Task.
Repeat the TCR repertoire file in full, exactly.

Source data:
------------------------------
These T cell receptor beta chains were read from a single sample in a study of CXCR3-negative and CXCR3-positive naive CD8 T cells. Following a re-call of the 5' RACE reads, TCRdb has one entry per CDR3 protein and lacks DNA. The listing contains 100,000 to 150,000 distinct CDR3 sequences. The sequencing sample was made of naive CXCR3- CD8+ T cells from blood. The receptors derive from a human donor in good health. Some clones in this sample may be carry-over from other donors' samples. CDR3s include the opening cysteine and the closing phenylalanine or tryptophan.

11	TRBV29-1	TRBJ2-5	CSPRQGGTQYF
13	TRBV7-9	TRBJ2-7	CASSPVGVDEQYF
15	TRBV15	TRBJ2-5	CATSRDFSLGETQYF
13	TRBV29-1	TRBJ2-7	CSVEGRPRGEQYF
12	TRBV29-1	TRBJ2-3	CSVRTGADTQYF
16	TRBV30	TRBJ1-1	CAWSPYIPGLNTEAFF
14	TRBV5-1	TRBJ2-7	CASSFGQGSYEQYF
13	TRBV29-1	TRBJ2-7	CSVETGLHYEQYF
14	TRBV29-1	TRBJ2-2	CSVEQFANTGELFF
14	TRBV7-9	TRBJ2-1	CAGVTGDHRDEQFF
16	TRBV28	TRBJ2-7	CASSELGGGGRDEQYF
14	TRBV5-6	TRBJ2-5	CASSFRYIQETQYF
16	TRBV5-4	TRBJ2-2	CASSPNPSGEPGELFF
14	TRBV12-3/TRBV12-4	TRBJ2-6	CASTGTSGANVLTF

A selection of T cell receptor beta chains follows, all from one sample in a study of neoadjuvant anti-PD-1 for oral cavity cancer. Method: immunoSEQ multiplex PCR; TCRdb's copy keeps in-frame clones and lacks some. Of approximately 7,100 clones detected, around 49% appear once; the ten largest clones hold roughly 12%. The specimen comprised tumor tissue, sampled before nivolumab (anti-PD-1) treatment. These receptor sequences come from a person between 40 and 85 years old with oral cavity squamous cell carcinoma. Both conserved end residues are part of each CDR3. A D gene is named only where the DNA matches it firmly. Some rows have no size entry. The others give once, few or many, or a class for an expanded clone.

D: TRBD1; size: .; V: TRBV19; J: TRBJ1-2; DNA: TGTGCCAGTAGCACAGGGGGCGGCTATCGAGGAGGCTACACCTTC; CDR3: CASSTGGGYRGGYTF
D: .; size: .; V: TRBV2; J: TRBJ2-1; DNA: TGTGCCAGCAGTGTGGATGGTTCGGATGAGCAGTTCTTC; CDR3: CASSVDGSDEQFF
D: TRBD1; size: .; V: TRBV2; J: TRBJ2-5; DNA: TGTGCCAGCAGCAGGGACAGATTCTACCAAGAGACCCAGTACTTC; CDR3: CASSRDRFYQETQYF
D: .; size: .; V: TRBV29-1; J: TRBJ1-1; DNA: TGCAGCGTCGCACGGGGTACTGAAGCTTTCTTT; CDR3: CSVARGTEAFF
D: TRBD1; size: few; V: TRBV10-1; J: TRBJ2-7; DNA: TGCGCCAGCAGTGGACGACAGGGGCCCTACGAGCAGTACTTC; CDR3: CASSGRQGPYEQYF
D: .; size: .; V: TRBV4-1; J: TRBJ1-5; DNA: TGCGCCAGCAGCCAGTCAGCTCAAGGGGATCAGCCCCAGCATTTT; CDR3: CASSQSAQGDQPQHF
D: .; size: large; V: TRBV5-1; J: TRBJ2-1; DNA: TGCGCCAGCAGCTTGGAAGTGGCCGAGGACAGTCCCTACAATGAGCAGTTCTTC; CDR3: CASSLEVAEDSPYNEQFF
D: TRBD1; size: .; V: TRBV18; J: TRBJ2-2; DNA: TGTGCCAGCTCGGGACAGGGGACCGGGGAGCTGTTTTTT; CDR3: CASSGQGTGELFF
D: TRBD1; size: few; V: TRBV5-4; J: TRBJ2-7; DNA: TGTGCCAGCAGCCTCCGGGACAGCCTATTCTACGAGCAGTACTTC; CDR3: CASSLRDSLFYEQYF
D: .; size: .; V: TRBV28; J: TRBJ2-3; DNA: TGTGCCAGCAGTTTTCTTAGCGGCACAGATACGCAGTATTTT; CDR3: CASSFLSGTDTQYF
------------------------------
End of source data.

These T cell receptor beta chains were read from a single sample in a study of CXCR3-negative and CXCR3-positive naive CD8 T cells. Following a re-call of the 5' RACE reads, TCRdb has one entry per CDR3 protein and lacks DNA. The listing contains 100,000 to 150,000 distinct CDR3 sequences. The sequencing sample was made of naive CXCR3- CD8+ T cells from blood. The receptors derive from a human donor in good health. Some clones in this sample may be carry-over from other donors' samples. CDR3s include the opening cysteine and the closing phenylalanine or tryptophan.

11	TRBV29-1	TRBJ2-5	CSPRQGGTQYF
13	TRBV7-9	TRBJ2-7	CASSPVGVDEQYF
15	TRBV15	TRBJ2-5	CATSRDFSLGETQYF
13	TRBV29-1	TRBJ2-7	CSVEGRPRGEQYF
12	TRBV29-1	TRBJ2-3	CSVRTGADTQYF
16	TRBV30	TRBJ1-1	CAWSPYIPGLNTEAFF
14	TRBV5-1	TRBJ2-7	CASSFGQGSYEQYF
13	TRBV29-1	TRBJ2-7	CSVETGLHYEQYF
14	TRBV29-1	TRBJ2-2	CSVEQFANTGELFF
14	TRBV7-9	TRBJ2-1	CAGVTGDHRDEQFF
16	TRBV28	TRBJ2-7	CASSELGGGGRDEQYF
14	TRBV5-6	TRBJ2-5	CASSFRYIQETQYF
16	TRBV5-4	TRBJ2-2	CASSPNPSGEPGELFF
14	TRBV12-3/TRBV12-4	TRBJ2-6	CASTGTSGANVLTF

A selection of T cell receptor beta chains follows, all from one sample in a study of neoadjuvant anti-PD-1 for oral cavity cancer. Method: immunoSEQ multiplex PCR; TCRdb's copy keeps in-frame clones and lacks some. Of approximately 7,100 clones detected, around 49% appear once; the ten largest clones hold roughly 12%. The specimen comprised tumor tissue, sampled before nivolumab (anti-PD-1) treatment. These receptor sequences come from a person between 40 and 85 years old with oral cavity squamous cell carcinoma. Both conserved end residues are part of each CDR3. A D gene is named only where the DNA matches it firmly. Some rows have no size entry. The others give once, few or many, or a class for an expanded clone.

D: TRBD1; size: .; V: TRBV19; J: TRBJ1-2; DNA: TGTGCCAGTAGCACAGGGGGCGGCTATCGAGGAGGCTACACCTTC; CDR3: CASSTGGGYRGGYTF
D: .; size: .; V: TRBV2; J: TRBJ2-1; DNA: TGTGCCAGCAGTGTGGATGGTTCGGATGAGCAGTTCTTC; CDR3: CASSVDGSDEQFF
D: TRBD1; size: .; V: TRBV2; J: TRBJ2-5; DNA: TGTGCCAGCAGCAGGGACAGATTCTACCAAGAGACCCAGTACTTC; CDR3: CASSRDRFYQETQYF
D: .; size: .; V: TRBV29-1; J: TRBJ1-1; DNA: TGCAGCGTCGCACGGGGTACTGAAGCTTTCTTT; CDR3: CSVARGTEAFF
D: TRBD1; size: few; V: TRBV10-1; J: TRBJ2-7; DNA: TGCGCCAGCAGTGGACGACAGGGGCCCTACGAGCAGTACTTC; CDR3: CASSGRQGPYEQYF
D: .; size: .; V: TRBV4-1; J: TRBJ1-5; DNA: TGCGCCAGCAGCCAGTCAGCTCAAGGGGATCAGCCCCAGCATTTT; CDR3: CASSQSAQGDQPQHF
D: .; size: large; V: TRBV5-1; J: TRBJ2-1; DNA: TGCGCCAGCAGCTTGGAAGTGGCCGAGGACAGTCCCTACAATGAGCAGTTCTTC; CDR3: CASSLEVAEDSPYNEQFF
D: TRBD1; size: .; V: TRBV18; J: TRBJ2-2; DNA: TGTGCCAGCTCGGGACAGGGGACCGGGGAGCTGTTTTTT; CDR3: CASSGQGTGELFF
D: TRBD1; size: few; V: TRBV5-4; J: TRBJ2-7; DNA: TGTGCCAGCAGCCTCCGGGACAGCCTATTCTACGAGCAGTACTTC; CDR3: CASSLRDSLFYEQYF
D: .; size: .; V: TRBV28; J: TRBJ2-3; DNA: TGTGCCAGCAGTTTTCTTAGCGGCACAGATACGCAGTATTTT; CDR3: CASSFLSGTDTQYF